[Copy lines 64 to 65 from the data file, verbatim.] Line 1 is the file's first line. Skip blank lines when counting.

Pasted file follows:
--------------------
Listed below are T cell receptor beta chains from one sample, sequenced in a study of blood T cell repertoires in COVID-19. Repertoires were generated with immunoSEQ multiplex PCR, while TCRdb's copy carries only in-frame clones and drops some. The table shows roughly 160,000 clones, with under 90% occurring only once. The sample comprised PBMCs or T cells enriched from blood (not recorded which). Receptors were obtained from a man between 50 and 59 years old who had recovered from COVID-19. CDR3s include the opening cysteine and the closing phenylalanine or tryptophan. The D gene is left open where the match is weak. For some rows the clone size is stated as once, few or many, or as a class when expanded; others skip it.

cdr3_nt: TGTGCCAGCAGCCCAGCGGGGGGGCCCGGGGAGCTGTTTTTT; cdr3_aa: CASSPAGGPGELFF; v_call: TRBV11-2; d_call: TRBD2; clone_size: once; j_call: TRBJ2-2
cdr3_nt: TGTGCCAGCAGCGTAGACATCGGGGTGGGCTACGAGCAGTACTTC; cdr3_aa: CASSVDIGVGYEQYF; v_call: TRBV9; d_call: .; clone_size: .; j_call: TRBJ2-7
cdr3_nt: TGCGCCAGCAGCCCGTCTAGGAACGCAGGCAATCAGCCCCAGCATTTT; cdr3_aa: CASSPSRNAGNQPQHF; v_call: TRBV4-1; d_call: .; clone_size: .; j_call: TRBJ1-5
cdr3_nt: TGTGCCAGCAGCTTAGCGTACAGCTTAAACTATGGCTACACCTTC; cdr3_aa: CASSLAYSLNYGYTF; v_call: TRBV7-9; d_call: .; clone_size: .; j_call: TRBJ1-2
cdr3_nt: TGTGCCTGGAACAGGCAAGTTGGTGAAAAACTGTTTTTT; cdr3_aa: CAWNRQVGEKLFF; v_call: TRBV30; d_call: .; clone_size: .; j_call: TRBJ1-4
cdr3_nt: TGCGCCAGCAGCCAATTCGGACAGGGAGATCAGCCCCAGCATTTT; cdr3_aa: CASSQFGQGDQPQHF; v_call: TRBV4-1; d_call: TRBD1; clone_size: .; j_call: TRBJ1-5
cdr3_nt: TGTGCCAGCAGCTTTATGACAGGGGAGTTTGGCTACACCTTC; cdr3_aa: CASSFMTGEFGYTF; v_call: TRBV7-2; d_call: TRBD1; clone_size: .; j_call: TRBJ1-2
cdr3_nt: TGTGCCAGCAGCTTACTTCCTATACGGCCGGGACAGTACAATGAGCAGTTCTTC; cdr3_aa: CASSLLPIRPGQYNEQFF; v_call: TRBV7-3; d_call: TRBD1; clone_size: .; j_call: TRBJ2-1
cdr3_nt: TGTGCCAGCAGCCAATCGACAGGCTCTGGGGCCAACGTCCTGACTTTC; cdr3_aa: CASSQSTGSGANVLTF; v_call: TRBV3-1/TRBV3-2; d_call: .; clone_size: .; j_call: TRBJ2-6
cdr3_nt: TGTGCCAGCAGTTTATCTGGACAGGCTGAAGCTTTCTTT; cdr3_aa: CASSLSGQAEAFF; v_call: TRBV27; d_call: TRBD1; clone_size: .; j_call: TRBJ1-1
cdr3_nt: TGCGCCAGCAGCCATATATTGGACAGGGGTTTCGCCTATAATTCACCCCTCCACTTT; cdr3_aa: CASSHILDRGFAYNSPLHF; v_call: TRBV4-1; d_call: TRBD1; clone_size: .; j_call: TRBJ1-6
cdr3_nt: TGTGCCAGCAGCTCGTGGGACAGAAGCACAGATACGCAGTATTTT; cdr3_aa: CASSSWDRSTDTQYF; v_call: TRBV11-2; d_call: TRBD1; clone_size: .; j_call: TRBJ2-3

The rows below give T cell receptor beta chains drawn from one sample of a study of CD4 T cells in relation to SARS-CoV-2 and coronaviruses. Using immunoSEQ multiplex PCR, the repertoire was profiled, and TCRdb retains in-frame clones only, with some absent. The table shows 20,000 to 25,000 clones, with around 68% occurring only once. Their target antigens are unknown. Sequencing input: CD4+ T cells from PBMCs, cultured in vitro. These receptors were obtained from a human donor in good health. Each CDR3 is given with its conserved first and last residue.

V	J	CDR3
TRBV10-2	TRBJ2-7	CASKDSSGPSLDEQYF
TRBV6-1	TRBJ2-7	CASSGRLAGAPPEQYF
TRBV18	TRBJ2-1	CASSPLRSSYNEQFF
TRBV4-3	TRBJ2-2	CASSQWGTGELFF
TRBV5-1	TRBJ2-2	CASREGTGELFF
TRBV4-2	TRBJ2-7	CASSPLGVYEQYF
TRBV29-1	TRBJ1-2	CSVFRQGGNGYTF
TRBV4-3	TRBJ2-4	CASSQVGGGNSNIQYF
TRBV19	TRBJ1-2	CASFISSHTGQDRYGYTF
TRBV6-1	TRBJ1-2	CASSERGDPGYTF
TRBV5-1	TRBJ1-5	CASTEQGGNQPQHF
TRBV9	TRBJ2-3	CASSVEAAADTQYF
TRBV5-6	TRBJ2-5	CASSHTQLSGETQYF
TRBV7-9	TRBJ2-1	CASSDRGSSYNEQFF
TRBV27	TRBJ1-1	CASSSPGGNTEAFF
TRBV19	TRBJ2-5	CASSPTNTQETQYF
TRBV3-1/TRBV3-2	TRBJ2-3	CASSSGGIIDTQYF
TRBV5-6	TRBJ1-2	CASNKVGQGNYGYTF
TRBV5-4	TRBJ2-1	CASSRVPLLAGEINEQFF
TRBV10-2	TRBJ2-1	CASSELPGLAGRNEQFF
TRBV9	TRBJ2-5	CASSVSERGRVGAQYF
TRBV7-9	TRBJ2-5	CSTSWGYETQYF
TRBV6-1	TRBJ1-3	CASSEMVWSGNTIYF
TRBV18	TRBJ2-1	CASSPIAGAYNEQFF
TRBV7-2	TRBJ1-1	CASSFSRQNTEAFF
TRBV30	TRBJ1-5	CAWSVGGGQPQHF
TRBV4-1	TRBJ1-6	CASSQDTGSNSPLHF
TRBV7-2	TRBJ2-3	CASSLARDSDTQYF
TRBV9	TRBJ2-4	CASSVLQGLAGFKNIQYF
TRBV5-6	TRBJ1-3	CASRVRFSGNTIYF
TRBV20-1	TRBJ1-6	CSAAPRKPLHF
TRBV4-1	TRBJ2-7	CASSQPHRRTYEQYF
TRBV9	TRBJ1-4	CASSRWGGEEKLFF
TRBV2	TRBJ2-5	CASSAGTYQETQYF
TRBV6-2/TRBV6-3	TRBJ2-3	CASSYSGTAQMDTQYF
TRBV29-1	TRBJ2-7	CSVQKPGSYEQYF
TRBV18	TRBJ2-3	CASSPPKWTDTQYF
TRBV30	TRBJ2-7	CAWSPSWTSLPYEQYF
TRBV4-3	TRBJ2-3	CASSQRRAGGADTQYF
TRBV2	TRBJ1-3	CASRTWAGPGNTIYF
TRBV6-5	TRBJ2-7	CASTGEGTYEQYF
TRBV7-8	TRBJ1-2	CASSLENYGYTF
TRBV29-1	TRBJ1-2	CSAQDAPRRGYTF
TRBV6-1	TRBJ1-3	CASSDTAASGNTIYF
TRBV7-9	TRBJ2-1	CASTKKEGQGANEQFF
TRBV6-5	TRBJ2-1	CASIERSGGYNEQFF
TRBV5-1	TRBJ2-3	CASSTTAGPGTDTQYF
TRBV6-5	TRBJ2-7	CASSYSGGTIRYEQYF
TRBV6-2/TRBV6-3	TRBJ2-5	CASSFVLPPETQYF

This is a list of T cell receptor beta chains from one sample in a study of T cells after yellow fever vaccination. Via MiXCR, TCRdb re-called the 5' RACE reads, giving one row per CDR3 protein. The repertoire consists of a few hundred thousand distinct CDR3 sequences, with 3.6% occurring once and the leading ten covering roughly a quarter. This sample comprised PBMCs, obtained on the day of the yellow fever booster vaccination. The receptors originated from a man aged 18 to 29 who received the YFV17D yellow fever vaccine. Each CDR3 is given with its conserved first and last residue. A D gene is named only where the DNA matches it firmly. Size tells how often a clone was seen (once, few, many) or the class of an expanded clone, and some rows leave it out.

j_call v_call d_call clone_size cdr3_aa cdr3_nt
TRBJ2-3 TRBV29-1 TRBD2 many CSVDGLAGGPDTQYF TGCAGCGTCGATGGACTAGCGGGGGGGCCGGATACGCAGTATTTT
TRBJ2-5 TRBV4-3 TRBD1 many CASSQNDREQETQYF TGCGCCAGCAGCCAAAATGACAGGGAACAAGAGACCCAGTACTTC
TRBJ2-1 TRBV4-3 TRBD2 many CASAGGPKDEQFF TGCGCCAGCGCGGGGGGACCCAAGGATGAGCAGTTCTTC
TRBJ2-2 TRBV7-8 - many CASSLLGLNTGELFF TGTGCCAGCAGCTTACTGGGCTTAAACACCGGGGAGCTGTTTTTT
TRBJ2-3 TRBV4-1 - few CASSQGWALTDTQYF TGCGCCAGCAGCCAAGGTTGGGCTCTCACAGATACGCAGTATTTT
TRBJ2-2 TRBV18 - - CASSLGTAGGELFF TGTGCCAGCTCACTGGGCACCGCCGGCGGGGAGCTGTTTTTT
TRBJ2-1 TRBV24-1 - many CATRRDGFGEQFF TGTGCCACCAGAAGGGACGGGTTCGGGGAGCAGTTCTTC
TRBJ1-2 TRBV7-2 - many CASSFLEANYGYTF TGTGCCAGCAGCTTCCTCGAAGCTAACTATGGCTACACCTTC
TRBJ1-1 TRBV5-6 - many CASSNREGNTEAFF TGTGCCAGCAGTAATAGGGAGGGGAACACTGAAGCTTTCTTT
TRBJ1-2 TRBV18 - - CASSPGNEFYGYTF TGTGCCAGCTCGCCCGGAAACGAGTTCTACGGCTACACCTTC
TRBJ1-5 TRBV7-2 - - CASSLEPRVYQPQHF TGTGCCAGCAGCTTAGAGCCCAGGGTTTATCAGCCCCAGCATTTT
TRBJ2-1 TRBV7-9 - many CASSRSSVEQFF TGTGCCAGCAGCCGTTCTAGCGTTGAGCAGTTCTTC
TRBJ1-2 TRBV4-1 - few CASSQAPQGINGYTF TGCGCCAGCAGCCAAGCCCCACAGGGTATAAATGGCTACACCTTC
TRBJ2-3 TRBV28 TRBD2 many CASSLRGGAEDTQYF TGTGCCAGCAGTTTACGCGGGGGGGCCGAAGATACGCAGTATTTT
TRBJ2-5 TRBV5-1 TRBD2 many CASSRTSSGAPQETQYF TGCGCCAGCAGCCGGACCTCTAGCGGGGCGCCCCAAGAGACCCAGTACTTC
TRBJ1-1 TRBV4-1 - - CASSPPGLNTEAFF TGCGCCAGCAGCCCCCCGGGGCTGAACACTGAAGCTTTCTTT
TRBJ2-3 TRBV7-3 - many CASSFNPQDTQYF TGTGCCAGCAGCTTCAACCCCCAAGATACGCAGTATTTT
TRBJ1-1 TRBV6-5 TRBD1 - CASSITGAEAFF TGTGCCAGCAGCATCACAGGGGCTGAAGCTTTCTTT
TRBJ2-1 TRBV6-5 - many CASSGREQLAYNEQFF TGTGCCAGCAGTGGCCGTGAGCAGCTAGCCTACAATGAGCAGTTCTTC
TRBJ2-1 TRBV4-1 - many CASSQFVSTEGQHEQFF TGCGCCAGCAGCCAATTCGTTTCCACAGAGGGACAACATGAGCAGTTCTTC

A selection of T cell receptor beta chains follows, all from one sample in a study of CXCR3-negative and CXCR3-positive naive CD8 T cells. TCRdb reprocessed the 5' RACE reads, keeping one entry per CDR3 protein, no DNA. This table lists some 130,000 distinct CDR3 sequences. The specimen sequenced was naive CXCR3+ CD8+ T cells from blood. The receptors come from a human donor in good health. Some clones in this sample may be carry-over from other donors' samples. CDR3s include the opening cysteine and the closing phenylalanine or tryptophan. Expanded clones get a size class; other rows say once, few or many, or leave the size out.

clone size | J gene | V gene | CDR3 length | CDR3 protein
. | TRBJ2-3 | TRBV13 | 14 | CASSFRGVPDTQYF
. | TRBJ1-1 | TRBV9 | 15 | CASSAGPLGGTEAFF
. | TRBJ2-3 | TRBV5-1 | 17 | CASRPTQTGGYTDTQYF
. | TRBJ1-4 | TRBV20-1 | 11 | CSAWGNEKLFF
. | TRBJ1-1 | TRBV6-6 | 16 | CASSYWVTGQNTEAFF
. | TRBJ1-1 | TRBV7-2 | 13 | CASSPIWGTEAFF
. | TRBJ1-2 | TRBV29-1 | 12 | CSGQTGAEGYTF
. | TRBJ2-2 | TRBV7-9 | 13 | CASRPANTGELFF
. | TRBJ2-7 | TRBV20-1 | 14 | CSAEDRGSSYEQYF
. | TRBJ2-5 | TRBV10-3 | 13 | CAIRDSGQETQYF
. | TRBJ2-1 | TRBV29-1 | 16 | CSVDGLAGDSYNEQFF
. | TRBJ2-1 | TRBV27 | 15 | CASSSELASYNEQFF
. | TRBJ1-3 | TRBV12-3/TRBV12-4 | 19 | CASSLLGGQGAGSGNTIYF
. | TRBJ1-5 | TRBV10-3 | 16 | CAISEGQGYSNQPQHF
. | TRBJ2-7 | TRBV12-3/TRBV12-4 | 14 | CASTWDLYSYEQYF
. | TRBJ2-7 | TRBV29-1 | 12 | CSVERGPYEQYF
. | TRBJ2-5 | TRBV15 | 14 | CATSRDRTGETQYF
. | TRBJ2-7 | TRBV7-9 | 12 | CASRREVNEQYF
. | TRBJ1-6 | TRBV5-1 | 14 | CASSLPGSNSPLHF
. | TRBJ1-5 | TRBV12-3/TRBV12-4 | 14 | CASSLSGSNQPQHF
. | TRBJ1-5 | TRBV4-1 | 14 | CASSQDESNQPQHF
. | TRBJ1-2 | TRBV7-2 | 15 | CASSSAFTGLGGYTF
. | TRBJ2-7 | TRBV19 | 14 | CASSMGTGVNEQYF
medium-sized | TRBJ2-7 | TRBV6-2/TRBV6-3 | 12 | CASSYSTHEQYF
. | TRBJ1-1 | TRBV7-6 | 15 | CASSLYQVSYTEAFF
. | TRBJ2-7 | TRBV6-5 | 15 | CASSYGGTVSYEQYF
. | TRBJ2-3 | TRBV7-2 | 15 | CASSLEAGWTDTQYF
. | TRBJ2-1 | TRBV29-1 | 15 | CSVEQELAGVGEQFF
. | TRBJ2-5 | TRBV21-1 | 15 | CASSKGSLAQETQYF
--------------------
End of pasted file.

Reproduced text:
TRBV6-2/TRBV6-3	TRBJ2-5	CASSFVLPPETQYF

This is a list of T cell receptor beta chains from one sample in a study of T cells after yellow fever vaccination. Via MiXCR, TCRdb re-called the 5' RACE reads, giving one row per CDR3 protein. The repertoire consists of a few hundred thousand distinct CDR3 sequences, with 3.6% occurring once and the leading ten covering roughly a quarter. This sample comprised PBMCs, obtained on the day of the yellow fever booster vaccination. The receptors originated from a man aged 18 to 29 who received the YFV17D yellow fever vaccine. Each CDR3 is given with its conserved first and last residue. A D gene is named only where the DNA matches it firmly. Size tells how often a clone was seen (once, few, many) or the class of an expanded clone, and some rows leave it out.